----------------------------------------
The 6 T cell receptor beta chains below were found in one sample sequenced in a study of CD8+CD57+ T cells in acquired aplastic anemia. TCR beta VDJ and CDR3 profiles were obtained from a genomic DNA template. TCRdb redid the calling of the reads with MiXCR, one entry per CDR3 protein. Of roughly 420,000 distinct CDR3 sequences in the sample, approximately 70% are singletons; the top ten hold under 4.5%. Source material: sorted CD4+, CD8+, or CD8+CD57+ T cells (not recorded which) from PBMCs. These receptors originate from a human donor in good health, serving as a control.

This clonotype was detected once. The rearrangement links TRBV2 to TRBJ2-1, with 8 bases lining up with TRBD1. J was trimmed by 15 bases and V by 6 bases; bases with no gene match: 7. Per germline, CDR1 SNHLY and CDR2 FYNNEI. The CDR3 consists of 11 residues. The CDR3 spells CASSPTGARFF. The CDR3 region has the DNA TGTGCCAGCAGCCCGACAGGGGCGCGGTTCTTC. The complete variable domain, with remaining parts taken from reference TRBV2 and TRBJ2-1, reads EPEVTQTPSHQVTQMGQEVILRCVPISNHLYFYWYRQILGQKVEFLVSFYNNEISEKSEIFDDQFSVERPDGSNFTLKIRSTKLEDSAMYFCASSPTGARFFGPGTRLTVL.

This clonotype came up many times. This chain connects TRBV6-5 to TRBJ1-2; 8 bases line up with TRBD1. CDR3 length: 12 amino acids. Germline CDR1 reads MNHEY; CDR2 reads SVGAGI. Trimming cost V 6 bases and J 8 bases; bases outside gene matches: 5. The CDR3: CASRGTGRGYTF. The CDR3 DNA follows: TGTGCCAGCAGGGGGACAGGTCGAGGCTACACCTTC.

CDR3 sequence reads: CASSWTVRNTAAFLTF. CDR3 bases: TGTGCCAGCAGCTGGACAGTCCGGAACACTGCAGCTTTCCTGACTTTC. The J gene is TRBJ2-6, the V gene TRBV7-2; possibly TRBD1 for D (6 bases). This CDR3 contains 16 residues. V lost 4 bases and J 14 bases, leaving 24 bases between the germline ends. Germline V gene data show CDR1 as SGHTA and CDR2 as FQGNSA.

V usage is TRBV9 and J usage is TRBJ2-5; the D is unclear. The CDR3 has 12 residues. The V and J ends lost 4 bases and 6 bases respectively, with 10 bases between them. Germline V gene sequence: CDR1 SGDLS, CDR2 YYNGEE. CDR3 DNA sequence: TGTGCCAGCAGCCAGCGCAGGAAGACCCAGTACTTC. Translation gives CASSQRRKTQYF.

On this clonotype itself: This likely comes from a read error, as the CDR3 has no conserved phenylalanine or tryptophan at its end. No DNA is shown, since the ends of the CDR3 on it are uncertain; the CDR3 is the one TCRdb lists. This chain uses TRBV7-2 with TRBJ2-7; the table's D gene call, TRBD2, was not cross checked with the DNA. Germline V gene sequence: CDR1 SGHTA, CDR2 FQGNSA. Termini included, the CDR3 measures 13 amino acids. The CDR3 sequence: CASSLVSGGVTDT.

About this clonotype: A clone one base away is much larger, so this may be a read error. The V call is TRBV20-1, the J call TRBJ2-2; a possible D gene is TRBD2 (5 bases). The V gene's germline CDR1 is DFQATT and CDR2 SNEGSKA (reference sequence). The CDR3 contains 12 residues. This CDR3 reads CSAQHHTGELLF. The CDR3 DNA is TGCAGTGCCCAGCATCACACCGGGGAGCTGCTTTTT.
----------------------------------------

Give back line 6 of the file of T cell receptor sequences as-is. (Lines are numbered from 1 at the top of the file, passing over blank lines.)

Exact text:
On this clonotype itself: This likely comes from a read error, as the CDR3 has no conserved phenylalanine or tryptophan at its end. No DNA is shown, since the ends of the CDR3 on it are uncertain; the CDR3 is the one TCRdb lists. This chain uses TRBV7-2 with TRBJ2-7; the table's D gene call, TRBD2, was not cross checked with the DNA. Germline V gene sequence: CDR1 SGHTA, CDR2 FQGNSA. Termini included, the CDR3 measures 13 amino acids. The CDR3 sequence: CASSLVSGGVTDT.